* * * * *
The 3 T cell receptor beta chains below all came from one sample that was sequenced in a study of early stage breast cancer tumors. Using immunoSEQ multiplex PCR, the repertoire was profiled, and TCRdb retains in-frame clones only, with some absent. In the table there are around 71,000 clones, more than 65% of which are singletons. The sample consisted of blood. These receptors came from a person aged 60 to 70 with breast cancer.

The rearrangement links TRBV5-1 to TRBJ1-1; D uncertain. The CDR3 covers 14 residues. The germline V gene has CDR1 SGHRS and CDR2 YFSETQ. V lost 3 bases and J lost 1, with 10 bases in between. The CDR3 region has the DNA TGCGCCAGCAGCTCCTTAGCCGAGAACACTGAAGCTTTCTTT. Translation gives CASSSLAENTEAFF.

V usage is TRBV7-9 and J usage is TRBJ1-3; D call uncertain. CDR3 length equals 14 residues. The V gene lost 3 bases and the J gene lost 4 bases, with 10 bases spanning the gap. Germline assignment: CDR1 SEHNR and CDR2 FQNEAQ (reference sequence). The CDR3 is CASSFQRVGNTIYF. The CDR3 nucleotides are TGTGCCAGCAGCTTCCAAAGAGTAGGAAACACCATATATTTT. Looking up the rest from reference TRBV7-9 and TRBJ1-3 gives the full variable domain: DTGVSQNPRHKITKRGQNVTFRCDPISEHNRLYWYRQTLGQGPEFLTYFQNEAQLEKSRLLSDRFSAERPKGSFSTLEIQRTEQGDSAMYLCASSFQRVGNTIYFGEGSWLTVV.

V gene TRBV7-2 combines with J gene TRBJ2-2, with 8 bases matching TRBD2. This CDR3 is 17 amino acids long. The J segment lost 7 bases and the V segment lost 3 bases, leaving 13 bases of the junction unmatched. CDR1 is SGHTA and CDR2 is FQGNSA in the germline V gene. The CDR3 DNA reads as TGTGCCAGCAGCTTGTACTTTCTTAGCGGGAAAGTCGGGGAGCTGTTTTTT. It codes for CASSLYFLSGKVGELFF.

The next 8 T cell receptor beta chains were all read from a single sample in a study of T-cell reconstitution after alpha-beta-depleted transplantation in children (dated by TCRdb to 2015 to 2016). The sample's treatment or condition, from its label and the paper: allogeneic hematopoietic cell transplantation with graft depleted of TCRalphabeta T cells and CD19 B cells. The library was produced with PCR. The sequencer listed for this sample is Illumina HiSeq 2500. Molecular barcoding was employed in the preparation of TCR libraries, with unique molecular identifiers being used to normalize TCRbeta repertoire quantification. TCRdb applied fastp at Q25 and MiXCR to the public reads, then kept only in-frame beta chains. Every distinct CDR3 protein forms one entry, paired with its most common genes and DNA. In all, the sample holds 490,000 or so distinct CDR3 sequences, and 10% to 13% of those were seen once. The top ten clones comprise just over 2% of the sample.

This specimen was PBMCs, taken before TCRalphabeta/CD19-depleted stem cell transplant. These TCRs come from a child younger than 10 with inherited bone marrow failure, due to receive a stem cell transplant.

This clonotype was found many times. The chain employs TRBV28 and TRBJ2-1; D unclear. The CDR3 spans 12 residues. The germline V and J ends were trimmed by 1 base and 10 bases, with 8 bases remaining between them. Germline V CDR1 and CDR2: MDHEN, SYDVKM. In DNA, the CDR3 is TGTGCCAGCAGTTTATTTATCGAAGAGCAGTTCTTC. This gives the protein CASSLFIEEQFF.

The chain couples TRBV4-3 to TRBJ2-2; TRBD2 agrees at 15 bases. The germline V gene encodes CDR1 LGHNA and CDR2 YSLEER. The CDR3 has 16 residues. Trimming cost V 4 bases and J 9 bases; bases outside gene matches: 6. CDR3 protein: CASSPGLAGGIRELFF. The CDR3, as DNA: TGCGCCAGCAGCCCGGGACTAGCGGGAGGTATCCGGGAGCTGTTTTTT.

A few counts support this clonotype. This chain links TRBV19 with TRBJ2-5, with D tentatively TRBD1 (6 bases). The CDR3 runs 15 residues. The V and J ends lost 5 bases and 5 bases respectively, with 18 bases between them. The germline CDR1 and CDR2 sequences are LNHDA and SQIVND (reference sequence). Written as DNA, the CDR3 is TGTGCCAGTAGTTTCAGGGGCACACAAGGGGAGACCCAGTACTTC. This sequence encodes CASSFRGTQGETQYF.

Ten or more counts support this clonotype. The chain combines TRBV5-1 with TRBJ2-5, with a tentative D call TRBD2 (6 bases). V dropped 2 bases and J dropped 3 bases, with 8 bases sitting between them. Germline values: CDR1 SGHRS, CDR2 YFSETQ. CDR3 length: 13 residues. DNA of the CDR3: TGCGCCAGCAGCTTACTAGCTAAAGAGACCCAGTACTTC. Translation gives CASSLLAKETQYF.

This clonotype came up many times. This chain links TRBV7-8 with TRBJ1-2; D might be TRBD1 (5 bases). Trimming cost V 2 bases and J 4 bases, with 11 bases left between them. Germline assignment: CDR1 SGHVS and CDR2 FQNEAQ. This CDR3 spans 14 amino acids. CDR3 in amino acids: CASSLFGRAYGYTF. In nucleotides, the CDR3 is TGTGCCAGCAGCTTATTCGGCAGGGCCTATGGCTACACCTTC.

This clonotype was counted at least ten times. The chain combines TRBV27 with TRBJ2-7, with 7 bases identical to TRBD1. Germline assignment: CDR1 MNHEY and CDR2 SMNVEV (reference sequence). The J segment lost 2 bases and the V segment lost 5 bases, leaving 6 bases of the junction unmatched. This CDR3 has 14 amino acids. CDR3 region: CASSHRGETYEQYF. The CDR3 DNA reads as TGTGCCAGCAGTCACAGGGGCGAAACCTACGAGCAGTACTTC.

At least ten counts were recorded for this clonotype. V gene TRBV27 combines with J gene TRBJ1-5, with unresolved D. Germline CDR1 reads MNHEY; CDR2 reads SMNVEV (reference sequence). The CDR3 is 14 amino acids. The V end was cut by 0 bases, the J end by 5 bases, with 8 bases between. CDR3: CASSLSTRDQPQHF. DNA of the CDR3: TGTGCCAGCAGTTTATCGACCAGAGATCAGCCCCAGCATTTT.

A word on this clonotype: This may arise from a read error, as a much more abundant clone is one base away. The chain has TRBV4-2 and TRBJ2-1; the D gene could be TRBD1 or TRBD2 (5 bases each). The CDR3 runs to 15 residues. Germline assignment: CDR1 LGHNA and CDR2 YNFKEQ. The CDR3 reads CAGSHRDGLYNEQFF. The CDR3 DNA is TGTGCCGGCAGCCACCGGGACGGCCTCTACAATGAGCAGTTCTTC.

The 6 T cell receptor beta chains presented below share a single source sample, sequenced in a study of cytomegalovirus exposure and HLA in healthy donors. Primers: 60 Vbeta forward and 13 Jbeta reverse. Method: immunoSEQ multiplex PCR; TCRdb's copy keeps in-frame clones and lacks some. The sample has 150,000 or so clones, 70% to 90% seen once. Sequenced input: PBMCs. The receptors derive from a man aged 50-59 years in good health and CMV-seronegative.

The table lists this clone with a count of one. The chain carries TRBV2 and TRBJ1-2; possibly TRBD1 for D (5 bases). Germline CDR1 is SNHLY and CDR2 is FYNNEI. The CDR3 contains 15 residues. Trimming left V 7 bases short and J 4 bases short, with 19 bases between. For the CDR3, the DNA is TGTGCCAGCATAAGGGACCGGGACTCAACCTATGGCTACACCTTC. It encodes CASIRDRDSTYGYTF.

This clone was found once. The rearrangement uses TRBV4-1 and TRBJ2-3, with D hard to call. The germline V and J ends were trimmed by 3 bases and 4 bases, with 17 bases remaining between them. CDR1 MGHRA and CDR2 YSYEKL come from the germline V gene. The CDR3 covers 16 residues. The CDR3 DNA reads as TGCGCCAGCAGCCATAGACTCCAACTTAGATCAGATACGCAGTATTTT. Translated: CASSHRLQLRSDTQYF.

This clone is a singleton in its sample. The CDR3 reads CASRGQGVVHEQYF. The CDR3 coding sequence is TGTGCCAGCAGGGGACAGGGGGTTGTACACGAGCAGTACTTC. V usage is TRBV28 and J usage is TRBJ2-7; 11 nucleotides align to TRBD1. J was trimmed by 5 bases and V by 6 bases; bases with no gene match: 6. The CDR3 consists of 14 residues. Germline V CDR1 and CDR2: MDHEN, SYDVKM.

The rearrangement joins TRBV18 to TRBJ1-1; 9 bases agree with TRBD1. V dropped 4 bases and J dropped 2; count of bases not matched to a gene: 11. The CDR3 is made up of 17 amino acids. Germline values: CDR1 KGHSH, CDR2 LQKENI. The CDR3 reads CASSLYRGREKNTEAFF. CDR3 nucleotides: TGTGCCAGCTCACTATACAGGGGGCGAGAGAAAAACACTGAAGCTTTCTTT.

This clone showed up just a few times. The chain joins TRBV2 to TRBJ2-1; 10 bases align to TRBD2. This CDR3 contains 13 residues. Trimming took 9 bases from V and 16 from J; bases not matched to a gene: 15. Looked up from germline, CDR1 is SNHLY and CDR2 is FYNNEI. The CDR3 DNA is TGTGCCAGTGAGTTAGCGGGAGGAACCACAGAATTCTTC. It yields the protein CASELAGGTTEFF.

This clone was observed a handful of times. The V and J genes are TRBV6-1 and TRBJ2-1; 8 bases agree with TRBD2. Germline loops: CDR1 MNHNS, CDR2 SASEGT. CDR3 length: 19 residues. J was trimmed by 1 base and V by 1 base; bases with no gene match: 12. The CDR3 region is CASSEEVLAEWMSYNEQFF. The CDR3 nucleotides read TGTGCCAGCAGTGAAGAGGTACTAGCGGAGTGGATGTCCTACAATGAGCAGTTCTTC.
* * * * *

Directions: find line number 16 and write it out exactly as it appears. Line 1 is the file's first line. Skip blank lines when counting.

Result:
The table lists this clone with a count of one. The chain carries TRBV2 and TRBJ1-2; possibly TRBD1 for D (5 bases). Germline CDR1 is SNHLY and CDR2 is FYNNEI. The CDR3 contains 15 residues. Trimming left V 7 bases short and J 4 bases short, with 19 bases between. For the CDR3, the DNA is TGTGCCAGCATAAGGGACCGGGACTCAACCTATGGCTACACCTTC. It encodes CASIRDRDSTYGYTF.